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The Latest Installment

The Seller’s Conveyance to a Third Party Occurs Because of the Installment Agreement with S.Crow Collateral Corp.

October 8, 2021

Because the installment seller to S.Crow Collateral Corp. typically conveys the asset directly to the third party who contractually purchases from S.Crow Collateral Corp., there are those who think that means that the sale to S.Crow Collateral Corp. isn’t “real”.

Here’s the situation: A seller (whom we’ll call “S”) contracts to sell an asset (which we’ll call the “Property”) to a third-party buyer (whom we’ll call “TP”).


Either before or after the contract between S and TP is signed, but in all events before the closing on that contract, S enters into another contract, this time with S.Crow Collateral Corp., to sell the Property to S.Crow Collateral Corp. on an installment basis. The contract between S and S.Crow Collateral Corp. allows S.Crow Collateral Corp. to assign any of its rights under the contract and, further, explicitly requires S to convey the Property to TP on behalf of S.Crow Collateral Corp.


Further, S and TP enter into an agreement in which TP acknowledges S.Crow Collateral Corp.’s agreement to purchase the Property from S but says that S will nonetheless convey the Property to TP to fulfill that requirement of their agreement.


If the agreement between S and S.Crow Collateral Corp. is signed before the agreement between S and TP is signed, the agreement between S. and S.Crow Collateral Corp. explicitly makes the agreement between S and TP subordinate to the one between S and S.Crow Collateral Corp.


Through these mechanisms, the two sale agreements are fully consistent with each other.


If there were no sale agreement between S and S.Crow Collateral Corp., S might well choose not to proceed to closing with TP. Refusing to proceed to closing with TP might or might not incur some penalty or other obligation for S, but that is a choice which S could make.


Because of the sale agreement between S and S.Crow Collateral Corp., however, S is under two contractual provisions for S to proceed to closing with TP. Without it, S might well back out of the deal with TP. Indeed, if S didn’t already expect to sign an installment agreement with S.Crow Collateral Corp., S might well not agree to any sale to TP in the first place.


So, when S later complies with S’s obligation to convey to TP, S is doing so because of S’s installment sale to S.Crow Collateral Corp. S might have gone ahead with the TP deal anyway, or S might not have. So, those who think that S’s installment transaction with S.Crow Collateral Corp. isn’t “real” simply have not paid attention to the contractual realities.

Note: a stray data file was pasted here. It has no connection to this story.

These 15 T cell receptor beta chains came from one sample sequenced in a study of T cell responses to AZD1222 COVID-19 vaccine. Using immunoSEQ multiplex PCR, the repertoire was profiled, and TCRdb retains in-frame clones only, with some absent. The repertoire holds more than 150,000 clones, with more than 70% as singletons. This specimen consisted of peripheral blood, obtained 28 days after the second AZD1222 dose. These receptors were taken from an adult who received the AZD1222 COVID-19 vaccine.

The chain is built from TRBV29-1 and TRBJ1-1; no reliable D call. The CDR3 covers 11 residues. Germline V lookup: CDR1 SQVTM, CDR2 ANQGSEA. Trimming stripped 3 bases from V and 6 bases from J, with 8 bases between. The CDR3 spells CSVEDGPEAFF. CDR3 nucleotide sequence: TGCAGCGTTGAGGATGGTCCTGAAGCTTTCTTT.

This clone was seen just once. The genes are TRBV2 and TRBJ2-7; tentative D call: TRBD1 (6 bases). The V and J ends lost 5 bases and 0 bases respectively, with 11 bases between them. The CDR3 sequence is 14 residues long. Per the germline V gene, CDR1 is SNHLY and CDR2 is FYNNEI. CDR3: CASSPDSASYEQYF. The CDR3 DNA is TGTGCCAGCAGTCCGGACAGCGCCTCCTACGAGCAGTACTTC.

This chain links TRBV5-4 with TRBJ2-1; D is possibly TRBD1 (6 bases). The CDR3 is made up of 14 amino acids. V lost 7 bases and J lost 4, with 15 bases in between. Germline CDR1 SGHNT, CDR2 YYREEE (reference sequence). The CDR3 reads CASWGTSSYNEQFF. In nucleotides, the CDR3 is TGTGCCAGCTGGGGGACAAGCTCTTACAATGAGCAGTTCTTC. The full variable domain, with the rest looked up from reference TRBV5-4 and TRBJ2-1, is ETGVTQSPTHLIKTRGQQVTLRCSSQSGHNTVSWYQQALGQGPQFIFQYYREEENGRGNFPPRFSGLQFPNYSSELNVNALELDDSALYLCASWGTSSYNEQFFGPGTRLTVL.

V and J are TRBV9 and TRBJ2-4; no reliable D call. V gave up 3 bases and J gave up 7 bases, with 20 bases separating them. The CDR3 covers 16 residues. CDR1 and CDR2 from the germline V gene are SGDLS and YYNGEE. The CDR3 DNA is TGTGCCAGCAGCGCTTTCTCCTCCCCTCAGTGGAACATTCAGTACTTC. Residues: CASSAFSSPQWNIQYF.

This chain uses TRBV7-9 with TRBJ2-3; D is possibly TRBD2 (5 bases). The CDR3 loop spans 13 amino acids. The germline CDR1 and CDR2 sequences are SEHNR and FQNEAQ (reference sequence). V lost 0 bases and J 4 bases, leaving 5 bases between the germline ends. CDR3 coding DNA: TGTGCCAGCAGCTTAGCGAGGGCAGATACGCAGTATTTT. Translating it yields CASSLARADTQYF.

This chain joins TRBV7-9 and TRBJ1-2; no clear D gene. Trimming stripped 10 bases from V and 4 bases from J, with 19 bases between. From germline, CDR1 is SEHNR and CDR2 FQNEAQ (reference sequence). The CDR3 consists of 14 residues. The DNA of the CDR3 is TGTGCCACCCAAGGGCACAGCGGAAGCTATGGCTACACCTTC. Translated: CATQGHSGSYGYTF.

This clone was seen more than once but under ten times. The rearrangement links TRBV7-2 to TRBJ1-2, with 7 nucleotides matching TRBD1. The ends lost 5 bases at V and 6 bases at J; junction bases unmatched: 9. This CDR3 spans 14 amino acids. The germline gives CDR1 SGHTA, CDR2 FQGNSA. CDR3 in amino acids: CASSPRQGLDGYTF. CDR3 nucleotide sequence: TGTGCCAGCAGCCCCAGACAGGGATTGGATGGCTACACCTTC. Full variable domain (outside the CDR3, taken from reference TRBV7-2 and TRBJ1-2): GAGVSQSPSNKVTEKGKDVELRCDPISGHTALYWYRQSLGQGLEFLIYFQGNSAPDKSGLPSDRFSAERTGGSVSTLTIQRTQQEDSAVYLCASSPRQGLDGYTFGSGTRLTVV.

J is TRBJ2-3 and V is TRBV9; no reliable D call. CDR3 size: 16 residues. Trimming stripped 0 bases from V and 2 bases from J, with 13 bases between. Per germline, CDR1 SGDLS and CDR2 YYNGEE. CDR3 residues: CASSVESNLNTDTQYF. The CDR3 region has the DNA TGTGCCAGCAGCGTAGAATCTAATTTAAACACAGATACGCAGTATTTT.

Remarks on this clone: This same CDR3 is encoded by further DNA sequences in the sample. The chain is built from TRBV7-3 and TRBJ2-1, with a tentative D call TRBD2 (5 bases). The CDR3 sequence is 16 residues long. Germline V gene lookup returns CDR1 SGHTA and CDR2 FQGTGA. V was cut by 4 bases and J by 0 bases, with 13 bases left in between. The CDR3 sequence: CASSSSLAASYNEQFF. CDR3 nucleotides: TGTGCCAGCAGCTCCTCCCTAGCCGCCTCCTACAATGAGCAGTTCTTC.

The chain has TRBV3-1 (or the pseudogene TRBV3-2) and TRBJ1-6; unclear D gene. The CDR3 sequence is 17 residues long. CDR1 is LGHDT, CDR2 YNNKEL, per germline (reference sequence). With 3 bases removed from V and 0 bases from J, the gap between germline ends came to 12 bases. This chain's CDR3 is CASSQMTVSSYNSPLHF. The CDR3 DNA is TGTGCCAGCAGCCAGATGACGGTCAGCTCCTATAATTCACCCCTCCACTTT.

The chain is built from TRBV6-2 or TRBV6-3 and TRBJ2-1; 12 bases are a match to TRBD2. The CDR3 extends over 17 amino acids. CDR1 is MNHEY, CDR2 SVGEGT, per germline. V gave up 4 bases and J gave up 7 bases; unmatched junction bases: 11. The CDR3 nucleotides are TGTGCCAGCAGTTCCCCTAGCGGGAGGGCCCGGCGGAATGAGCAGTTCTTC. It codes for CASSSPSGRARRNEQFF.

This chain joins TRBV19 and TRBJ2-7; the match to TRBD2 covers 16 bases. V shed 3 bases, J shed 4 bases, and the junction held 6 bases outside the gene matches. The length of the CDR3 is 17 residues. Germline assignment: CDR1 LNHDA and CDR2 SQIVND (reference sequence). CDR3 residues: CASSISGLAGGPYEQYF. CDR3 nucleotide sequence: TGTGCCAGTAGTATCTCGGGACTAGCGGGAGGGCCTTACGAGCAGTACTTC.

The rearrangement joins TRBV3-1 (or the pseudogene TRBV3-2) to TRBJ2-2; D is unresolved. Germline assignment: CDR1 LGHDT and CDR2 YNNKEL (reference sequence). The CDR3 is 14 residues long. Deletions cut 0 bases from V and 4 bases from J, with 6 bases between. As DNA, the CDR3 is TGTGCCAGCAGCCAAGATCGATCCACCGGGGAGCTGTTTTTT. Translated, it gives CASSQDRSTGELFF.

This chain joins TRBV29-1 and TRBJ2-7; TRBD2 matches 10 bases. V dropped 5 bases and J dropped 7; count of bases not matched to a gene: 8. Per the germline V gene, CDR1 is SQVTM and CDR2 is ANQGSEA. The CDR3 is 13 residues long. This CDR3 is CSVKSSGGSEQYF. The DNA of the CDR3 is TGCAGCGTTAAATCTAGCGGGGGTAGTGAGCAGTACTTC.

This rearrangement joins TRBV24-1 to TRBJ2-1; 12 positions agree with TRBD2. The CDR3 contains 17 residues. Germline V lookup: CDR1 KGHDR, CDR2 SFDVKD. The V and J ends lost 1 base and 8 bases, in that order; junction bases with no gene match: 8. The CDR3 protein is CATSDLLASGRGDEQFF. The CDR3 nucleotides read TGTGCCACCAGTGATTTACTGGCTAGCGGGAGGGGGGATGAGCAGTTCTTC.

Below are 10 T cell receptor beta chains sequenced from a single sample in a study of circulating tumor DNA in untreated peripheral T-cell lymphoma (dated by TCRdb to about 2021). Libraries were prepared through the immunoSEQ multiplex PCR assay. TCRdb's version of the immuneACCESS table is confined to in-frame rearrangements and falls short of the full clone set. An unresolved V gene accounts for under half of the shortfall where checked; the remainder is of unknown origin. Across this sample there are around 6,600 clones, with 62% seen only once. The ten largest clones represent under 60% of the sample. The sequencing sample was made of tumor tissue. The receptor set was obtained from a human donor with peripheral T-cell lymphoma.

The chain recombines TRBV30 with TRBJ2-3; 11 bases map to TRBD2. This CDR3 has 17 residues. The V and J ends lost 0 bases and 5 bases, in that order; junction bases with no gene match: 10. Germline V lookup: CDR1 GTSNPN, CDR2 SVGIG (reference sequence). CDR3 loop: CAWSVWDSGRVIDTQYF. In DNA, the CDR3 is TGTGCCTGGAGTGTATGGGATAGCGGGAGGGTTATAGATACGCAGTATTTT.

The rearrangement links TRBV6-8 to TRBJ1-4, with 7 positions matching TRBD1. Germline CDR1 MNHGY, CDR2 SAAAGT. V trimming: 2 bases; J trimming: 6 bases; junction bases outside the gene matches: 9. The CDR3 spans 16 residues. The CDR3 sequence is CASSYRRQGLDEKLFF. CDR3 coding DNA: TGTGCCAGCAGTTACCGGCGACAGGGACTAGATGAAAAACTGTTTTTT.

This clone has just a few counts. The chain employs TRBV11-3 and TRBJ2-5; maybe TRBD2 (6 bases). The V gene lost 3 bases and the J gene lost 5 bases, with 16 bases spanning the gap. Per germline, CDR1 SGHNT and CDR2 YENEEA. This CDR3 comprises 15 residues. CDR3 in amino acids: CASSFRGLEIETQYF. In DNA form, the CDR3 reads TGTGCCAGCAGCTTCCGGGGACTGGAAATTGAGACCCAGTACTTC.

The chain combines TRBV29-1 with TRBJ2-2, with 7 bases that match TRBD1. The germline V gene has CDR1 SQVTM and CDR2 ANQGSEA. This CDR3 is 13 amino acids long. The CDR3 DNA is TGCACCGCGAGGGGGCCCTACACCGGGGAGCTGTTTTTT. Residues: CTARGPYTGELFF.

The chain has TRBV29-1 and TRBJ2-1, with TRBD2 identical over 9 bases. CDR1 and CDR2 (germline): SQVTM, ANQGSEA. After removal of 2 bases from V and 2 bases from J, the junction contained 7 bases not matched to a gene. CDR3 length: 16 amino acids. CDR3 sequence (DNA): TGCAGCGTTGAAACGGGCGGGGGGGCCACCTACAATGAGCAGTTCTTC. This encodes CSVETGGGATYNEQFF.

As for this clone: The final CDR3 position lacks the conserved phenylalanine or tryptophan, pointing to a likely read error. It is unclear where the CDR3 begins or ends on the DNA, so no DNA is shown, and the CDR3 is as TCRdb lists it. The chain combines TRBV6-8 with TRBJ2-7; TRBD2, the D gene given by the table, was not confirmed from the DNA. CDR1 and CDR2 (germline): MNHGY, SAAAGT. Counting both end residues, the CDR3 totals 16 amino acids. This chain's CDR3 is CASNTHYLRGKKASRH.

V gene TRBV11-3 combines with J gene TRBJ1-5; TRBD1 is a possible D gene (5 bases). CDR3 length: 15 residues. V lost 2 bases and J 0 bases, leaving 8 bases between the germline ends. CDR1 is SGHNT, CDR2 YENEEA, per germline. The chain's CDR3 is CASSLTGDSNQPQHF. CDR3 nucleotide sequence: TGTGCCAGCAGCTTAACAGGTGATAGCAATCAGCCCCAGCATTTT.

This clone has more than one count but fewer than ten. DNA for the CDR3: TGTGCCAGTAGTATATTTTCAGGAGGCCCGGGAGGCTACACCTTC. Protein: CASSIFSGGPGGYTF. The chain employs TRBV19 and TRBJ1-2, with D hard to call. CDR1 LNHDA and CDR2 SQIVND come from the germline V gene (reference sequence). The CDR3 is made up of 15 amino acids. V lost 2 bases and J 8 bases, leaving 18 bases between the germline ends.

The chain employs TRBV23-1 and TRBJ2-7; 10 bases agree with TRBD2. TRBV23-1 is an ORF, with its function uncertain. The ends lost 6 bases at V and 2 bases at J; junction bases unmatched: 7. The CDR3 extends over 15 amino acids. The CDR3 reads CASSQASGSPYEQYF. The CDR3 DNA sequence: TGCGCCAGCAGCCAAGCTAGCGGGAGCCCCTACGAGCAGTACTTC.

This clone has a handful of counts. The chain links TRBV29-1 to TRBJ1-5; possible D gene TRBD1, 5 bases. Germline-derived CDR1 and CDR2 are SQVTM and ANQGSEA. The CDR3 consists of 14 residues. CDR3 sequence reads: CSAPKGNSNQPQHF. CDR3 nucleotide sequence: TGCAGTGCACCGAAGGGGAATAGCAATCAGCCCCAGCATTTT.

Furthermore, examples of comparable contractual realities abound throughout the economy. For example, in expectation of an agreement with Developer, Promoter contracts to buy a parcel of real estate from Owner. Developer and Promoter then indeed come to agreement, and Promoter arranges for Owner to convey the real estate directly to Developer. That doesn’t mean that the contract between Promoter and Owner (or the one between Promoter and Developer) wasn’t “real”.


Or, Owner contracts to sell a certain apartment building to Buyer, but before the closing, Owner enters into an exchange agreement with Accommodator and assigns the Owner-Buyer agreement to Accommodator. The agreement between Accommodator and Owner requires Owner to convey the building to Buyer rather than to Accommodator. Buyer pays Accommodator, and Owner conveys the building to Buyer. That doesn’t mean that the agreement between Owner and Accommodator wasn’t “real”.


Or, in anticipation of changing brands, Dealer enters into a “requirements” contract with Manufacturer for such number of Manufacturer’s brand of new cars as Dealer needs during the succeeding one year. Dealer then assigns the Dealer-Manufacturer agreement to Dealer #2, and Manufacturer supplies that brand to Dealer #2 instead of to Dealer. That doesn’t mean that the Dealer-Manufacturer contract (or the agreement between Dealer and Dealer #2) wasn’t “real”.


It’s such a commonplace event for buyers to assign their rights to purchase, that the practice even has a name: it’s called “wholesaling”. To read about it, see https://www.asreb.com/2014/06/assignments-buyers-rights-purchase-agreements/. That doesn’t make either the initial purchase agreement or the one between the purchaser and the assignee not “real”.


Where S agrees to convey Property to TP at S.Crow Collateral Corp.’s direction, S stands in the shoes of S.Crow Collateral Corp. The conveyance is done physically by S but is on behalf of S.Crow Collateral Corp. and may well not have been executed at all if there were no agreement between S and S.Crow Collateral Corp.


One may read about countless varieties of such transactions, as described at https://saylordotorg.github.io/text_law-for-entrepreneurs/s17-01-assignment-of-contract-rights.html from the Restatement (Second) of Contracts. And so on, ad infinitum.—Stan Crow

Stanley Crow, our Editor

The Latest Installment addresses situations, questions and issues which are brought to us in the course of the consideration, negotiation or execution of transactions. We don't use the real names of parties to transactions, and we may edit the statement of the question to try to tell the story better. Please feel free to comment, or to take issue, or to raise your own question or situation. If you do the latter, please do not relate any confidential information.

The Latest Installment blog is edited by Stanley D. Crow, who is president of S.Crow Collateral Corp.

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